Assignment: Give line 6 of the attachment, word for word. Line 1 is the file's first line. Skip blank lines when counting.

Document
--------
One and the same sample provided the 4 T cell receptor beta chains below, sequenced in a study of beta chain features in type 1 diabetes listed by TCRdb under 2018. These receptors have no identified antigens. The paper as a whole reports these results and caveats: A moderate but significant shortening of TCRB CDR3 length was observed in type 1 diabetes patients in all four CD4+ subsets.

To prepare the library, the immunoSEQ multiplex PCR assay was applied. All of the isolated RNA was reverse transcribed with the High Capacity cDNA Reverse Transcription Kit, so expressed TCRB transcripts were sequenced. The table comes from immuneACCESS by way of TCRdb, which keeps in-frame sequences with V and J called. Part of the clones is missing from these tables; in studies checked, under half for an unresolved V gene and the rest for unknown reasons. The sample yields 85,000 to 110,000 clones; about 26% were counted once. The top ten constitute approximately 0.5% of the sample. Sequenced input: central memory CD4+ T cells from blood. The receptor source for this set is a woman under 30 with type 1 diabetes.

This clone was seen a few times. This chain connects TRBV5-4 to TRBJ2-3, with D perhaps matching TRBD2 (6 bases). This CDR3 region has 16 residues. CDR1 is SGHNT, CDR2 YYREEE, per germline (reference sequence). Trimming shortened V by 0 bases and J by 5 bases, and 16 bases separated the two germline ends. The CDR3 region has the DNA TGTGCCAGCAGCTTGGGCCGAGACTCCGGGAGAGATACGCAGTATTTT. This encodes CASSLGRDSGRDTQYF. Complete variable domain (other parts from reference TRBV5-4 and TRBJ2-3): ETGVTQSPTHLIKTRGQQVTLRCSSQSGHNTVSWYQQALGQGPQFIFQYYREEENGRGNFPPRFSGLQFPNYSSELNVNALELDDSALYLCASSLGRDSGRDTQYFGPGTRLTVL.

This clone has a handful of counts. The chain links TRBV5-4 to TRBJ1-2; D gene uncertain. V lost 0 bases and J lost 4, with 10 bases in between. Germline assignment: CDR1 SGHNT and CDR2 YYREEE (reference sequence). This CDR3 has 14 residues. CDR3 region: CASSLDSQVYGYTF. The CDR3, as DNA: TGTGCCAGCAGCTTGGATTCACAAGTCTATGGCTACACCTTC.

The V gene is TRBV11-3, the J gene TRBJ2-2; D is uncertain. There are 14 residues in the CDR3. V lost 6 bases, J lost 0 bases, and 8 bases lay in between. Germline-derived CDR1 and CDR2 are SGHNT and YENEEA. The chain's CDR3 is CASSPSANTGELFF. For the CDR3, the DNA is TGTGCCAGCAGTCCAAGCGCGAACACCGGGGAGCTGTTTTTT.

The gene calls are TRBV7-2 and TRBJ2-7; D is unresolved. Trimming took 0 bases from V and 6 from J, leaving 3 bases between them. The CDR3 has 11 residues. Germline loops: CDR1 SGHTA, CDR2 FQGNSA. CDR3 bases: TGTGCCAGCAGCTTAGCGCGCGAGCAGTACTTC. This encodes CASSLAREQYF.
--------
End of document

The gene calls are TRBV7-2 and TRBJ2-7; D is unresolved. Trimming took 0 bases from V and 6 from J, leaving 3 bases between them. The CDR3 has 11 residues. Germline loops: CDR1 SGHTA, CDR2 FQGNSA. CDR3 bases: TGTGCCAGCAGCTTAGCGCGCGAGCAGTACTTC. This encodes CASSLAREQYF.